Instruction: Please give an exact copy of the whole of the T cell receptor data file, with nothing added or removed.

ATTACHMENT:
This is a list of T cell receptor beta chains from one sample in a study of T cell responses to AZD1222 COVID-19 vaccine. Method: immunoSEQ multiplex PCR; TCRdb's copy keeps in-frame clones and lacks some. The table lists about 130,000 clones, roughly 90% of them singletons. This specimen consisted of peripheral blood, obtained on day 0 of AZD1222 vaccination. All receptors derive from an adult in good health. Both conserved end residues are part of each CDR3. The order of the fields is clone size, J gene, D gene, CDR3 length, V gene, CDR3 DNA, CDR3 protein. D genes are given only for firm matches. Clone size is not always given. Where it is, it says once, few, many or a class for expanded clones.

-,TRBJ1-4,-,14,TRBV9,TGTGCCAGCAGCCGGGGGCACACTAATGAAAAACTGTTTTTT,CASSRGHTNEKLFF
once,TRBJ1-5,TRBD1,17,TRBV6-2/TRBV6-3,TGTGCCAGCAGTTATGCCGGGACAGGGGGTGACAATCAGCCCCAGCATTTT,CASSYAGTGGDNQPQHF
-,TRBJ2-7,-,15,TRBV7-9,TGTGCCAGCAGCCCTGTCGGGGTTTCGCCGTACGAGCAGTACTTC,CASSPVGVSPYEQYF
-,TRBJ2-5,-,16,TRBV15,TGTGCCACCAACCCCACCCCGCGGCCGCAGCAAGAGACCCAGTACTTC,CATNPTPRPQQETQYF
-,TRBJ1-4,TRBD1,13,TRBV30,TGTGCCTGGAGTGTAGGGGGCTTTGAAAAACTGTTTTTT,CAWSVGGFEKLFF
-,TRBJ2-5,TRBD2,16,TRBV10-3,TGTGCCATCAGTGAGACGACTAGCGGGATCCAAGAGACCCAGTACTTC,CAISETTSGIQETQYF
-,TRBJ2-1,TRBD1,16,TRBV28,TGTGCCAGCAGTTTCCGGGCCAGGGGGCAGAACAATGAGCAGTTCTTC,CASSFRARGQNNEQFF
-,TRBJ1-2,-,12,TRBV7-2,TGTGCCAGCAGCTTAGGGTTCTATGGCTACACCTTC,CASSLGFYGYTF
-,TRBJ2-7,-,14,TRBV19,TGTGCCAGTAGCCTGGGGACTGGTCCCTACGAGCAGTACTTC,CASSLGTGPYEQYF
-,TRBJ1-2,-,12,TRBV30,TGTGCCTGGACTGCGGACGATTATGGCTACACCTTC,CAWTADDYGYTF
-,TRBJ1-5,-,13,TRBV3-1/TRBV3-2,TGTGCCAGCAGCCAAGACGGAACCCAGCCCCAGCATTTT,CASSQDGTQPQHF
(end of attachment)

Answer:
This is a list of T cell receptor beta chains from one sample in a study of T cell responses to AZD1222 COVID-19 vaccine. Method: immunoSEQ multiplex PCR; TCRdb's copy keeps in-frame clones and lacks some. The table lists about 130,000 clones, roughly 90% of them singletons. This specimen consisted of peripheral blood, obtained on day 0 of AZD1222 vaccination. All receptors derive from an adult in good health. Both conserved end residues are part of each CDR3. The order of the fields is clone size, J gene, D gene, CDR3 length, V gene, CDR3 DNA, CDR3 protein. D genes are given only for firm matches. Clone size is not always given. Where it is, it says once, few, many or a class for expanded clones.

-,TRBJ1-4,-,14,TRBV9,TGTGCCAGCAGCCGGGGGCACACTAATGAAAAACTGTTTTTT,CASSRGHTNEKLFF
once,TRBJ1-5,TRBD1,17,TRBV6-2/TRBV6-3,TGTGCCAGCAGTTATGCCGGGACAGGGGGTGACAATCAGCCCCAGCATTTT,CASSYAGTGGDNQPQHF
-,TRBJ2-7,-,15,TRBV7-9,TGTGCCAGCAGCCCTGTCGGGGTTTCGCCGTACGAGCAGTACTTC,CASSPVGVSPYEQYF
-,TRBJ2-5,-,16,TRBV15,TGTGCCACCAACCCCACCCCGCGGCCGCAGCAAGAGACCCAGTACTTC,CATNPTPRPQQETQYF
-,TRBJ1-4,TRBD1,13,TRBV30,TGTGCCTGGAGTGTAGGGGGCTTTGAAAAACTGTTTTTT,CAWSVGGFEKLFF
-,TRBJ2-5,TRBD2,16,TRBV10-3,TGTGCCATCAGTGAGACGACTAGCGGGATCCAAGAGACCCAGTACTTC,CAISETTSGIQETQYF
-,TRBJ2-1,TRBD1,16,TRBV28,TGTGCCAGCAGTTTCCGGGCCAGGGGGCAGAACAATGAGCAGTTCTTC,CASSFRARGQNNEQFF
-,TRBJ1-2,-,12,TRBV7-2,TGTGCCAGCAGCTTAGGGTTCTATGGCTACACCTTC,CASSLGFYGYTF
-,TRBJ2-7,-,14,TRBV19,TGTGCCAGTAGCCTGGGGACTGGTCCCTACGAGCAGTACTTC,CASSLGTGPYEQYF
-,TRBJ1-2,-,12,TRBV30,TGTGCCTGGACTGCGGACGATTATGGCTACACCTTC,CAWTADDYGYTF
-,TRBJ1-5,-,13,TRBV3-1/TRBV3-2,TGTGCCAGCAGCCAAGACGGAACCCAGCCCCAGCATTTT,CASSQDGTQPQHF